24 September 2007

Journeys with Mahmoud

The story of the day was the speech by Iranian President Mahmoud Ahmadinejad to the students and faculty at Columbia University. It started with a bang, as Columbia President Lee Bollinger lambasted the Iranian leader for many of his statements - on denying the Holocaust, nuclear weapons, supporting Hezbollah, supplying the weapons that kill American soldiers and innocent Iraqis in Iraq, and calling for the destruction of Israel.

Ahmadinejad seemed, through the television lens, to be as much amused by the introduction as he was insulted. Indeed, one could see how he reveled in - what he certainly viewed as - the irrational media pressure applied to Bollinger as a win for Ahmadinejad - allowing him to appear the rational, decent one and Bollinger to be the brusque, insulting Westerner. In Ahmadinejad's view, Bollinger played into the Iranian leader's hand. In the view of many Westerners, Bollinger gave him a small fraction of what he deserved.

The text of Mahmoud's speech was relatively banal in nature, waxing farsi-cal about knowledge and the nature of learning. He is also prone to hyperbole about how fantastic things are in Iran, not unlike political incumbents in any nation, but his takes on a far-fetched quality - perhaps the messenger, perhaps the message.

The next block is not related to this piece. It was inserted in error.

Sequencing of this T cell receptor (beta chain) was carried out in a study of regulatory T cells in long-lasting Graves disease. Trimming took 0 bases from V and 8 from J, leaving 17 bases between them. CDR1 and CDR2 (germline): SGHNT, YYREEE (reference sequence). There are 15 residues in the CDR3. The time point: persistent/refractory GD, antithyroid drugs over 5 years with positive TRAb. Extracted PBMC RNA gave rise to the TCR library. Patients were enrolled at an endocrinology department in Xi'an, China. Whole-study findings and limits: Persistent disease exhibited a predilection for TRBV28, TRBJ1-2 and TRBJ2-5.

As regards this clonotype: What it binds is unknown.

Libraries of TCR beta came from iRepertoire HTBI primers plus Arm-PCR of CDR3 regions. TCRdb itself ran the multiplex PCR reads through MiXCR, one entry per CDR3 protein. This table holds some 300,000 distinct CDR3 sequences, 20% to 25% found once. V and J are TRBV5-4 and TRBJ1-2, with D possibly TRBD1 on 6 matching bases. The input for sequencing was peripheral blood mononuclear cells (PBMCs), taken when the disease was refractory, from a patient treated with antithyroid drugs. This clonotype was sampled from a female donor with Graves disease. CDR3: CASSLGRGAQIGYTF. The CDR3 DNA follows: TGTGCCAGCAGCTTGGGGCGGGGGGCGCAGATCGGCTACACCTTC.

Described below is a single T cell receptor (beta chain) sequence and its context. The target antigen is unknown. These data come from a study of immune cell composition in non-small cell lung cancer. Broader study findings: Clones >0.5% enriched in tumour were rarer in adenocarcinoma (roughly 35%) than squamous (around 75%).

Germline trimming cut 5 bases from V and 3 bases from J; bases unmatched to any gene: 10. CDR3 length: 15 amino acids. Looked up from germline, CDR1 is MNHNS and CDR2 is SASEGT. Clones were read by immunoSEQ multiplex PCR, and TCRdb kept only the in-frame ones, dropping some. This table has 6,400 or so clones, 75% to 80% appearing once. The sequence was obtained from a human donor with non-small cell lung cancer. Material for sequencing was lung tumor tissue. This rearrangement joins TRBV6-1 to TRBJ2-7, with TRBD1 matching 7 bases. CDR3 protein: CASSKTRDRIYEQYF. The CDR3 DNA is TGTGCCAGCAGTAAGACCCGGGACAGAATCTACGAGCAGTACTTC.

The real action was in the question and answer session. He obfuscated on the Holocaust denials, suggesting the need for "more research", as though the question was not yet answered and framing his answer in such a way as to suggest that anyone seeking to adopt a measure of certainty as an anti-intellectual. It is a clever and wholly dishonest way of dismissing evil, especially when in the next breath he is happy to cast 60 years of blame on Israel and the United States.

One of the most notable and revealing portions of the Q & A was when Mahmoud asserted that there "were no homosexuals" in his country. Not surprising, since it is illegal in Iran and you can be executed for it. A great day for freedom of speech, indeeed.

The Iranian President showed both why we should listen to him - he is a politician aggressively making a play for attention on the world stage - and why we should never be confused as to the side of gap - between free people and repressive regimes - on which Ahmadinejad resides. He is the international mouthpiece for a regime that represses gays, cloaks women, engages in the intellectual dishonesty of trumpeting some history while ignoring or denying the rest, and most significantly, attempts to fool people into believing not what they see but what they hear.

If there is a great shame to the West, it is that we cannot seem to muster a single politician to stand on the same stage next to this man and show the world just what he is and what he represents.